Trewithen House and Gardens
History, tourist information, and nearby accommodation
Trewithen means "house of the trees" and the description describes perfectly this attractive Georgian house set amidst enjoyable woodland gardens and parkland. The house at Trewithen was begun in 1730 by Philip Hawkins, though the impressive south front is a product of 1763. The interior boasts a series of family rooms filled with furniture and paintings collected by the Hawkins family over generations.
Though Trewithen House is an enjoyable place to visit, most people come for the superb gardens. The grounds of Trewithen were landscaped at the same time as the house and remodelled as woodland gardens in the 19th century. A major transformation took place in the early 20th century when George Johnstone inherited the estate.
The new owner launched a major replanting scheme which saw a multitude of shrubs added to the woodland landscape. He planted a fringe border to the expanse of lawn south of the house. From the lawn, paths lead through 30 acres of woodland via trails lined with camellias, rhododendrons, magnolias, maples, and many rare trees and shrubs found very seldom in Britain. This planted woodland area has been called one of England's finest examples of landscape gardening.
Trewithen boasts a huge variety of trees from around the world, including 18 Champion Trees. A 'champion' is a tree that has been officially measured by the Tree Register and found to be the tallest of their species or have the largest diameter. Among the Champion Tree species at Trewithen are several magnolias, including Magnolia sargentiana, from western China, and Magnolia cambellii 'Charles Raffill, grown from a seedling from Kew Gardens.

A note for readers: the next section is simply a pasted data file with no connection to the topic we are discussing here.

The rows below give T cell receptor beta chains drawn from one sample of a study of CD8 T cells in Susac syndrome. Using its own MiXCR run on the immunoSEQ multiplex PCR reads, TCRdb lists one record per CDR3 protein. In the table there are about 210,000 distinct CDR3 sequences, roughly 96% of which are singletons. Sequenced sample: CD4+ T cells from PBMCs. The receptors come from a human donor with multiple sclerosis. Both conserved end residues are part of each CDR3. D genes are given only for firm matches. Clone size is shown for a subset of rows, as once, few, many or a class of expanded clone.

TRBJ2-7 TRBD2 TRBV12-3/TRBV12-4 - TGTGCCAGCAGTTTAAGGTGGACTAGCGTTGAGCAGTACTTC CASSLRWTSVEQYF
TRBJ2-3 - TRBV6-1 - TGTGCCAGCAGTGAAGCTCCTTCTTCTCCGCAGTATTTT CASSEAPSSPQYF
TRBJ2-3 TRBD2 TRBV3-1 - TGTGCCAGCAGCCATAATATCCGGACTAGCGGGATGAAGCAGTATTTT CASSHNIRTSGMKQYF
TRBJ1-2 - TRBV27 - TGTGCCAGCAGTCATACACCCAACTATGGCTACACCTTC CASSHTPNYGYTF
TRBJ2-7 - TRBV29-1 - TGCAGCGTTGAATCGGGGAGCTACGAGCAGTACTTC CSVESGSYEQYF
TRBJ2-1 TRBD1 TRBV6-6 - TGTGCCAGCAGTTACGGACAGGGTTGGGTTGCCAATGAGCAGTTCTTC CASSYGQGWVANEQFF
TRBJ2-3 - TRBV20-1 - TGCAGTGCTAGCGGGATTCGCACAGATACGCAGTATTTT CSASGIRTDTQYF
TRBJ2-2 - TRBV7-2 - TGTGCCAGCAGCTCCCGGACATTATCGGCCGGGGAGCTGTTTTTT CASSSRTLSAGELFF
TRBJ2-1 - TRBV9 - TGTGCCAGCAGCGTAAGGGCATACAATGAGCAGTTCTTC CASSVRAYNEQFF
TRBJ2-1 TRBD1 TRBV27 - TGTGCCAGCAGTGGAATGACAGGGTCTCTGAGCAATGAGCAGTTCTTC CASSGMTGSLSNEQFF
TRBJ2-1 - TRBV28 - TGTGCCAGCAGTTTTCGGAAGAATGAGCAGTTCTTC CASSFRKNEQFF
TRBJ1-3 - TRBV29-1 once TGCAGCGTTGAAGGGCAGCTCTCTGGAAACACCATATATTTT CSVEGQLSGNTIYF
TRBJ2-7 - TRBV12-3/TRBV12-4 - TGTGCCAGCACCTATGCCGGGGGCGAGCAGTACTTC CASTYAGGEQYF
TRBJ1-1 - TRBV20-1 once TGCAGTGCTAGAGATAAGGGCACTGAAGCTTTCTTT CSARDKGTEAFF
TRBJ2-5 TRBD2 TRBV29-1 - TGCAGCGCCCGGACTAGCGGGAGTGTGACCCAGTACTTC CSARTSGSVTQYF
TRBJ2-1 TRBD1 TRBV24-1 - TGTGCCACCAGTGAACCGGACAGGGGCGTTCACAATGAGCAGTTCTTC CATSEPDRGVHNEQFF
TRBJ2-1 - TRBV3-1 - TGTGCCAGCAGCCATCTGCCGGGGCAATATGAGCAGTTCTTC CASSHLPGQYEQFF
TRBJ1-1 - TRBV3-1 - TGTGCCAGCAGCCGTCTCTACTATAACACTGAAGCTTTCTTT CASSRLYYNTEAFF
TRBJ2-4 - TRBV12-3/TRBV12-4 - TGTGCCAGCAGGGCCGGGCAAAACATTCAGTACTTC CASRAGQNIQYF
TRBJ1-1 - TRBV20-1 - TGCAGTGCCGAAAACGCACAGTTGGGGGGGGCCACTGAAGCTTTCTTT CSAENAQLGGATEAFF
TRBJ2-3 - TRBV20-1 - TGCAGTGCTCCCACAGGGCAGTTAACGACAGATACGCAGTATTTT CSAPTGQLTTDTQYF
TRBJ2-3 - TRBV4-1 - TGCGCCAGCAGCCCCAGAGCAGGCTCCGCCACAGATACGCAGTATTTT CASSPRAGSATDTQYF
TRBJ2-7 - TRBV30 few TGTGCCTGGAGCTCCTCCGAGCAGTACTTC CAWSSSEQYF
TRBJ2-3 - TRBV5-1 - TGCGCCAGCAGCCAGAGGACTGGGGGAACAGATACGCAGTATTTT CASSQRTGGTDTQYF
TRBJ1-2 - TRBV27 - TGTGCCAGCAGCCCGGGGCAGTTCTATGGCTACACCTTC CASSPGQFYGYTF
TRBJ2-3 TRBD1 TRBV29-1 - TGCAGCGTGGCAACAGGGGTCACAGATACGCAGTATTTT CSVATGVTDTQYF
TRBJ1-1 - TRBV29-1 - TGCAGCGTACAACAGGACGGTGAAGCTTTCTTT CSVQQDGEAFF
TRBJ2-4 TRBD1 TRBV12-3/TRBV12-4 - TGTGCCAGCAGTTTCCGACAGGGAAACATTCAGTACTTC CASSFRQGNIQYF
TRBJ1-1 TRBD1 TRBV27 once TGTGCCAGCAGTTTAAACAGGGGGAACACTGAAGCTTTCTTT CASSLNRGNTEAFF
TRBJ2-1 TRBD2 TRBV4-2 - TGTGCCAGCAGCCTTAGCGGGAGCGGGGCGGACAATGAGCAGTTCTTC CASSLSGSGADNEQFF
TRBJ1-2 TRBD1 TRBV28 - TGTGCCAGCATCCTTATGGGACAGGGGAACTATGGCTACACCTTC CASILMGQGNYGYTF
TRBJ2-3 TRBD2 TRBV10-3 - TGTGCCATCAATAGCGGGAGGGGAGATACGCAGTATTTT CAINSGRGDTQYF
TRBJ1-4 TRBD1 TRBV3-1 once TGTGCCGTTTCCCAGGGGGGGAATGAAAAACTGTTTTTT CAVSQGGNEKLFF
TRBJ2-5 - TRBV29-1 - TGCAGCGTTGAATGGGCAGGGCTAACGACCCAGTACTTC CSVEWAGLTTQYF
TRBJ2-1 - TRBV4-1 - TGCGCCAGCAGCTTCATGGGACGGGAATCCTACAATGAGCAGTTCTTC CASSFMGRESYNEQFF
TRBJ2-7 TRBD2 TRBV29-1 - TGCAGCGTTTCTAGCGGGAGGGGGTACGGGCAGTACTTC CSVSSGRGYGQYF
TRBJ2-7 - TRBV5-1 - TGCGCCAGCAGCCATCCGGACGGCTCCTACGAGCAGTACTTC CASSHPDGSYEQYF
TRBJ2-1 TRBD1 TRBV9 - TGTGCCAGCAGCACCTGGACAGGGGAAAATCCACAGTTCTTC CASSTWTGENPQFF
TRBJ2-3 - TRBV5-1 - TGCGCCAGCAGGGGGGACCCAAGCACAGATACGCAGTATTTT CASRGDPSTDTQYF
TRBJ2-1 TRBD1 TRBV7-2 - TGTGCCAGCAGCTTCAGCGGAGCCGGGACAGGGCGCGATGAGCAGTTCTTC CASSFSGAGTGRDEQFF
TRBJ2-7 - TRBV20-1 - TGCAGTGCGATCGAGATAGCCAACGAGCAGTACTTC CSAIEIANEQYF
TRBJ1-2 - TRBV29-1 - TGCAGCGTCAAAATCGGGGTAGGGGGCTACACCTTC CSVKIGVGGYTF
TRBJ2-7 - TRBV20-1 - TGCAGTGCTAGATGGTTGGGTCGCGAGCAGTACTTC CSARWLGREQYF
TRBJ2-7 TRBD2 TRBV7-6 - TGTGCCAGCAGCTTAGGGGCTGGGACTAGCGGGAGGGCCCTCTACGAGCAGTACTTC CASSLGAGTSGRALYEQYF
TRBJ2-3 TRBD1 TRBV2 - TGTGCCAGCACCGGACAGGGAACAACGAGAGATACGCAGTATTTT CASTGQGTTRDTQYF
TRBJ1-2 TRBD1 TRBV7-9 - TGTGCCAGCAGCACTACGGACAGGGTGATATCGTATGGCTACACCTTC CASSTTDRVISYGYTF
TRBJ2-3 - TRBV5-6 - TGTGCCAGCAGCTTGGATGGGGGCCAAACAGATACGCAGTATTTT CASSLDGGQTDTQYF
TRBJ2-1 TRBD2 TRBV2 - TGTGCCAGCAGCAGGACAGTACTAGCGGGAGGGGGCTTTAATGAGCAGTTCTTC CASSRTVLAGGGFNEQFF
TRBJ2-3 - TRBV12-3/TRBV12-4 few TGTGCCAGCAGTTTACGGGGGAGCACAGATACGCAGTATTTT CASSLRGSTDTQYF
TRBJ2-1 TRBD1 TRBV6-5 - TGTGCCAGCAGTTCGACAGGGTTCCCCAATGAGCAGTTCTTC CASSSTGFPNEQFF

Formal gardens near the house balance these woodland paths, with a Walled Garden housing tender plants. Trewithen has even created its own namesake plant, the Trewithen Blue, or Ceanothus arboreus.
Other garden features include a bird-hide for spotting elusive woodland birds like the Greater Spotted woodpecker, and a 'bug hotel' built to provide a habitat for insects, small mammals and amphibians from a nearby pond. In the West Garden area is a 'Stumpery', where ferns have been planted amid chestnut stumps.
Trewithen is well signposted from major roads around Truro. We came on a dull day in early April, and while we did not have the garden to ourselves there certainly were not too many other visitors about. We found the gardens fascinating, with lovely woodland walks split by wide lawns near the mansion.
One unusual feature is a camera obscura, built on stilts so you can get a view of the garden from above. It took a lot of trial and error to get the camera obscura 'focussed' properly, but it did give a unique way of seeing the gardens! I really enjoyed the Magnolia Fountain, centred on an unusual metallic fountain sculpture.
Address: Grampound Road, Truro, Cornwall, England, TR2 4DD
Attraction Type: Historic House
Location: off A390
Historic Houses Association
OS: SW914 476
Photo Credit: David Ross and Britain Express
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